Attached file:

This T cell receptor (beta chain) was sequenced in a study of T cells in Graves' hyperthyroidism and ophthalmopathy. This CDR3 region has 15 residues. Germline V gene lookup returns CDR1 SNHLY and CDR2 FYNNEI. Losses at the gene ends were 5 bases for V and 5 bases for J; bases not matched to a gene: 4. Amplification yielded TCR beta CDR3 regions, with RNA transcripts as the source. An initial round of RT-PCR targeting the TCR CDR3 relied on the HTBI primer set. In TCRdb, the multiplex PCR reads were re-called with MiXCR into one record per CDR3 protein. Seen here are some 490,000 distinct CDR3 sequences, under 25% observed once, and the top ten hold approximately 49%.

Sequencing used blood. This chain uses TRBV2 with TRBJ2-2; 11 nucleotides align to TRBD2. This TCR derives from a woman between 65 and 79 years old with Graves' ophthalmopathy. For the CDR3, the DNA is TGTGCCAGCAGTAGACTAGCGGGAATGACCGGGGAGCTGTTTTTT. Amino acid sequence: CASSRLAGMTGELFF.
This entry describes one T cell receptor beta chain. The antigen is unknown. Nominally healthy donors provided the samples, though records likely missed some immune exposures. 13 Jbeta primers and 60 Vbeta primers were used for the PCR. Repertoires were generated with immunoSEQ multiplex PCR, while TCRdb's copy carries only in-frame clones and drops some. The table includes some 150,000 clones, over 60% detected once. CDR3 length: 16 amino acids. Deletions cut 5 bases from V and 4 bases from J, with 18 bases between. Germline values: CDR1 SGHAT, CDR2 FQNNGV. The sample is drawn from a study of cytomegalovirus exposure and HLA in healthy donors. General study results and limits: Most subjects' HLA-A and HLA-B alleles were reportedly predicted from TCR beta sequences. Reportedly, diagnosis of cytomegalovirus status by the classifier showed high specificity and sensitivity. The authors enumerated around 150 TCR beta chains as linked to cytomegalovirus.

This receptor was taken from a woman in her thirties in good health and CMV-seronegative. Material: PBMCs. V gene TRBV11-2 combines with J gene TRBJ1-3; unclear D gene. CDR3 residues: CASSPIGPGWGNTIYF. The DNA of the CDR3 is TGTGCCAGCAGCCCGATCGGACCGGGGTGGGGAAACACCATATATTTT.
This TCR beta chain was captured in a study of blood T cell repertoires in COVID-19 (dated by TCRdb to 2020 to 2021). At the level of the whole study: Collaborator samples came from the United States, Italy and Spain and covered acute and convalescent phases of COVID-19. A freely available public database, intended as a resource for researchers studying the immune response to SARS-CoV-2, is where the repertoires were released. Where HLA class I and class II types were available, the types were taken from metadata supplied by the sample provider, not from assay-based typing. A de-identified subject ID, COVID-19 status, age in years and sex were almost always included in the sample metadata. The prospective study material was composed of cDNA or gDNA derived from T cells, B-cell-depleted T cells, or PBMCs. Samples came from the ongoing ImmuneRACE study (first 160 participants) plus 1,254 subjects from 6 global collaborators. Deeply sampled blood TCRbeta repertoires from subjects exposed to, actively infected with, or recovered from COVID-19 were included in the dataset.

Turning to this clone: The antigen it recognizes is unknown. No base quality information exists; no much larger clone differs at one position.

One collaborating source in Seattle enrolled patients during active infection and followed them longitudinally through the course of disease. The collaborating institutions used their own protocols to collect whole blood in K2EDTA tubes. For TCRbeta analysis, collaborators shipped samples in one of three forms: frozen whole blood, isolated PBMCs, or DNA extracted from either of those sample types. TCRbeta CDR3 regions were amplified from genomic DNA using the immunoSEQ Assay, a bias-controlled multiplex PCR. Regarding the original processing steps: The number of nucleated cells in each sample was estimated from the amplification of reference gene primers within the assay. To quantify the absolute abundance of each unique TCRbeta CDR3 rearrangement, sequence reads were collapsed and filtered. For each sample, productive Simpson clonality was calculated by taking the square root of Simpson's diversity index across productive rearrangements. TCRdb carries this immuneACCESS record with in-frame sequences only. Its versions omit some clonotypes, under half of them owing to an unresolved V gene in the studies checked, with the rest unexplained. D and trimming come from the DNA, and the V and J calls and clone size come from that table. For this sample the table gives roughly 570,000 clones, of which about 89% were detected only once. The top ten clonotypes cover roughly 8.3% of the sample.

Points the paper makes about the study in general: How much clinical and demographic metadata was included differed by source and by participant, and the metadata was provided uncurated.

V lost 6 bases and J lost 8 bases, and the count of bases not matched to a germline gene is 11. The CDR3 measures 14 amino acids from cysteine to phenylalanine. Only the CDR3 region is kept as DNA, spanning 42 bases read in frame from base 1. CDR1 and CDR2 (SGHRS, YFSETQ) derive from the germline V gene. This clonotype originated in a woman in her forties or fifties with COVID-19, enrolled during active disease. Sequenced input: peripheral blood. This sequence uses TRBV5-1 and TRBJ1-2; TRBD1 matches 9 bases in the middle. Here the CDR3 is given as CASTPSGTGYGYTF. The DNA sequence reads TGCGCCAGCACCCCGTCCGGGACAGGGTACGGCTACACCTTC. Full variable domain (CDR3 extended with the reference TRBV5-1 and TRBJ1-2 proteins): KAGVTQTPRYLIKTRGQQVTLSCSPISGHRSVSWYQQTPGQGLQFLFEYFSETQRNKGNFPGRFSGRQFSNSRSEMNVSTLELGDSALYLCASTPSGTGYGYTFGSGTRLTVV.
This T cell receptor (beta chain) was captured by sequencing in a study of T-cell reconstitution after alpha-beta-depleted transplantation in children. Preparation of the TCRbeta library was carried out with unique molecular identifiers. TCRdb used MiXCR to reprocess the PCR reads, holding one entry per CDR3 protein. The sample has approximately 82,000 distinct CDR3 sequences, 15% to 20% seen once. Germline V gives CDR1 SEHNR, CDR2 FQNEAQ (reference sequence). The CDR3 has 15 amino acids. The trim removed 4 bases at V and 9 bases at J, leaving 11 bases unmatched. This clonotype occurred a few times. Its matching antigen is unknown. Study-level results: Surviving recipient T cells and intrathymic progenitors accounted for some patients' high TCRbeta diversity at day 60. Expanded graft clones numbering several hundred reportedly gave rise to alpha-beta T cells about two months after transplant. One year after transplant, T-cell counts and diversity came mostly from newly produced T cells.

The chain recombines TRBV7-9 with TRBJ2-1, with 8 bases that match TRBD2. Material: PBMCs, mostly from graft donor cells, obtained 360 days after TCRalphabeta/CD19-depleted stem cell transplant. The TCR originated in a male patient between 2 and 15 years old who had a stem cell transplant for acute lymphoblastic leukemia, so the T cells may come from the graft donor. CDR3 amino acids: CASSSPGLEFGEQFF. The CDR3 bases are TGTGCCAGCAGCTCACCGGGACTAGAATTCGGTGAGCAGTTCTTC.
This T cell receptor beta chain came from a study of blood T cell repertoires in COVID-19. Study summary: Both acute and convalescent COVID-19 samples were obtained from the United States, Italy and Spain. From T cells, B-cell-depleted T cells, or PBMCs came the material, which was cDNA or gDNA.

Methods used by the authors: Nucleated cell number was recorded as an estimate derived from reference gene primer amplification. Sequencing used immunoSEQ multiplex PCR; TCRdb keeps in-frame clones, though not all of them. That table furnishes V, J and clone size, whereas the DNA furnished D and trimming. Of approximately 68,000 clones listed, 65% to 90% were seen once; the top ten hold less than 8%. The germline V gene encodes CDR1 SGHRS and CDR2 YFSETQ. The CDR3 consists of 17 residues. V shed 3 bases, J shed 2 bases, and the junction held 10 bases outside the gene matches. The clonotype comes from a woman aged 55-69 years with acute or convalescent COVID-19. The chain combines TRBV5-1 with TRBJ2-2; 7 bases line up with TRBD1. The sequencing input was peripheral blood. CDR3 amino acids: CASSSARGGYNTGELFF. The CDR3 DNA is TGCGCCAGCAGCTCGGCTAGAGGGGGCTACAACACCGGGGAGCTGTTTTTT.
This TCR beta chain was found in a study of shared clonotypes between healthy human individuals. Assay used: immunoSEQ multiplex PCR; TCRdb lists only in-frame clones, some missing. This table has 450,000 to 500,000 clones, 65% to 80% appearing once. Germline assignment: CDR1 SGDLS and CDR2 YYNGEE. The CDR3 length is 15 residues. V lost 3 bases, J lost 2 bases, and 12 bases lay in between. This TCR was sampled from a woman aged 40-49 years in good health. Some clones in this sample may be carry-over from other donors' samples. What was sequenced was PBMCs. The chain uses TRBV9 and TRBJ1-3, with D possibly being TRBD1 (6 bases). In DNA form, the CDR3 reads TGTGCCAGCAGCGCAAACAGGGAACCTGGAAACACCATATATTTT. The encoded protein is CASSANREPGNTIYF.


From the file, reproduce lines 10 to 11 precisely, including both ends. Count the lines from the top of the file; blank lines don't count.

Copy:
This T cell receptor (beta chain) was captured by sequencing in a study of T-cell reconstitution after alpha-beta-depleted transplantation in children. Preparation of the TCRbeta library was carried out with unique molecular identifiers. TCRdb used MiXCR to reprocess the PCR reads, holding one entry per CDR3 protein. The sample has approximately 82,000 distinct CDR3 sequences, 15% to 20% seen once. Germline V gives CDR1 SEHNR, CDR2 FQNEAQ (reference sequence). The CDR3 has 15 amino acids. The trim removed 4 bases at V and 9 bases at J, leaving 11 bases unmatched. This clonotype occurred a few times. Its matching antigen is unknown. Study-level results: Surviving recipient T cells and intrathymic progenitors accounted for some patients' high TCRbeta diversity at day 60. Expanded graft clones numbering several hundred reportedly gave rise to alpha-beta T cells about two months after transplant. One year after transplant, T-cell counts and diversity came mostly from newly produced T cells.

The chain recombines TRBV7-9 with TRBJ2-1, with 8 bases that match TRBD2. Material: PBMCs, mostly from graft donor cells, obtained 360 days after TCRalphabeta/CD19-depleted stem cell transplant. The TCR originated in a male patient between 2 and 15 years old who had a stem cell transplant for acute lymphoblastic leukemia, so the T cells may come from the graft donor. CDR3 amino acids: CASSSPGLEFGEQFF. The CDR3 bases are TGTGCCAGCAGCTCACCGGGACTAGAATTCGGTGAGCAGTTCTTC.